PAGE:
Madam Butterfly * * * * *
Welsh National Opera/Birmingham Hippodrome
Review by Norman Stinchcombe
Amanda Roocroft’s performance as Butterfly is a minor miracle – a wonderful assumption of the sort that operagoers dream of but seldom see.
The role is a vocally demanding one, encompassing the most delicate lyrical utterance to outraged passion and despair, with the singer’s voice pitted against Puccini’s large orchestra. A soprano with the vocal equipment to do that also needs to look convincing as a 15 year-old girl.
It’s a very tall order. We count ourselves lucky to hear a soprano who can sing the part well and doesn’t look too daft in a kimono. But Roocroft was totally believable, her body language, facial expressions, and the transition from ingenue to passionate woman all seemed natural – a consummate demonstration of the art which conceals art.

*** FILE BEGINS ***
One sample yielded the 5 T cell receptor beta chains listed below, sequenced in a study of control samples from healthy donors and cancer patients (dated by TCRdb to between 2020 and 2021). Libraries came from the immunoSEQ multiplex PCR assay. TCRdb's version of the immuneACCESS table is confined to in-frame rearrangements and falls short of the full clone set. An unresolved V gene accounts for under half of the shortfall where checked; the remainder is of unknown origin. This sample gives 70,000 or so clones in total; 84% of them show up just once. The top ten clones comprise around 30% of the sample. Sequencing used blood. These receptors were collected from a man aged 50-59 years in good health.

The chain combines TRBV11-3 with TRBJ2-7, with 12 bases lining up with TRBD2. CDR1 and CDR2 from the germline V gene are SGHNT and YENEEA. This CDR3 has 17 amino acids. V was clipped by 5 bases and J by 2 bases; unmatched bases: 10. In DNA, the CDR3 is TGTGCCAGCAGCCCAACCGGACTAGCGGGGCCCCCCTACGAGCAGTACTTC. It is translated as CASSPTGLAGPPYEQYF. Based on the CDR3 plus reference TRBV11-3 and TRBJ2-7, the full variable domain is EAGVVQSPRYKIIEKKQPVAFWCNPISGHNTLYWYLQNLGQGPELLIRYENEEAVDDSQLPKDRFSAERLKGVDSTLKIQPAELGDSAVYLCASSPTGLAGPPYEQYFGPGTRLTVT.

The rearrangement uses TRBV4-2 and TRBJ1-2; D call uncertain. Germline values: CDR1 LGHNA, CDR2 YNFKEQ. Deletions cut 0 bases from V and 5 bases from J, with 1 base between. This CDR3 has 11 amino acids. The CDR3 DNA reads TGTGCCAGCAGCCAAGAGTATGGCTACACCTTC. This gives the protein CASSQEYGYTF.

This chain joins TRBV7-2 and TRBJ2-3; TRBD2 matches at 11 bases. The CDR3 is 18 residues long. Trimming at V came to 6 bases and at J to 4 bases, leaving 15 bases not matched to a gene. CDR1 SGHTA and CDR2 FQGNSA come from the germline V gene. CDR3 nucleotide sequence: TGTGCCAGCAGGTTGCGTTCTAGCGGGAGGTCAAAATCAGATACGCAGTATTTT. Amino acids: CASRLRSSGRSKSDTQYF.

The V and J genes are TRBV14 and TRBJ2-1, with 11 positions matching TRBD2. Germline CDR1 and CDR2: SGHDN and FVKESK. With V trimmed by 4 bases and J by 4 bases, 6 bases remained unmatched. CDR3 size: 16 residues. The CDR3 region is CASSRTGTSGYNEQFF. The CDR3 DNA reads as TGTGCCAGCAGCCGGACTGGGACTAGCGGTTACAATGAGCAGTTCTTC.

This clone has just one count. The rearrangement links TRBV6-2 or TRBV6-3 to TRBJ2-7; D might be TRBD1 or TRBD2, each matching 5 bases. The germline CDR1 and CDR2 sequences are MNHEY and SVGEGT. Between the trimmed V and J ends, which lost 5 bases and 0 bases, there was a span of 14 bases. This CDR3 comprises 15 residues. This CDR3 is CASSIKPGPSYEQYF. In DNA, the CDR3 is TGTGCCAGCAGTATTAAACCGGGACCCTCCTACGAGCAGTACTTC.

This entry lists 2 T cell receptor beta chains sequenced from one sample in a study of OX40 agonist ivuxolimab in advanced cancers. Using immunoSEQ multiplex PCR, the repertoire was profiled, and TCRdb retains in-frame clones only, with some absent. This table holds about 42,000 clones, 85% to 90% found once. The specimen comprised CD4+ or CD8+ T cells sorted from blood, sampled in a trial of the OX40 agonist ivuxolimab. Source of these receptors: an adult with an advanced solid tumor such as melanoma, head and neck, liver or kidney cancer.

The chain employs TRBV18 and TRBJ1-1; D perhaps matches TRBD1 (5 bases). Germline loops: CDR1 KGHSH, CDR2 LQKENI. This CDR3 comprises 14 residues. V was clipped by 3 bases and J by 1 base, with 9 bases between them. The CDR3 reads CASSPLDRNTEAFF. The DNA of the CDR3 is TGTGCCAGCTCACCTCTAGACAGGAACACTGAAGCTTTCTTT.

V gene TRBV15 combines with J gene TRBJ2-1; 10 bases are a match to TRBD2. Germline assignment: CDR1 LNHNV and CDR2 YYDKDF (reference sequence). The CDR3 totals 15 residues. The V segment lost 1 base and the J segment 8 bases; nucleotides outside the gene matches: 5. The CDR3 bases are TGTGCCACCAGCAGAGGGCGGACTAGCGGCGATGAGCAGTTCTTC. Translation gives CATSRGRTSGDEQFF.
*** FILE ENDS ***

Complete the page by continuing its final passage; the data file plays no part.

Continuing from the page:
There are pitfalls in this part – Butterflies who are too simpering, who flutter too much, or who can’t resist going over the top and being the Diva. Roocroft never faltered. Such was her conviction in One Fine Day, so utterly at one with the music and the role, that we momentarily joined her in believing that her shallow seducer Lieutenant Pinkerton would return. In her death scene Roocroft was magnificent – only the flinty-hearted could remain unmoved.
But this jewel of a performance was given the perfect setting with fine support from singers, chorus and orchestra with conductor Julian Smith allowing us to hear many details of Puccini’s score.
Pinkerton is an ungrateful part, a man with no redeeming features, but Gwyn Hughes Jones’ performance was always a delight to the ear, finely sung with a genuine Italianate tone. And Claire Bradshaw made Suzuki much more than just a garrulous servant – a touching friend and second mother.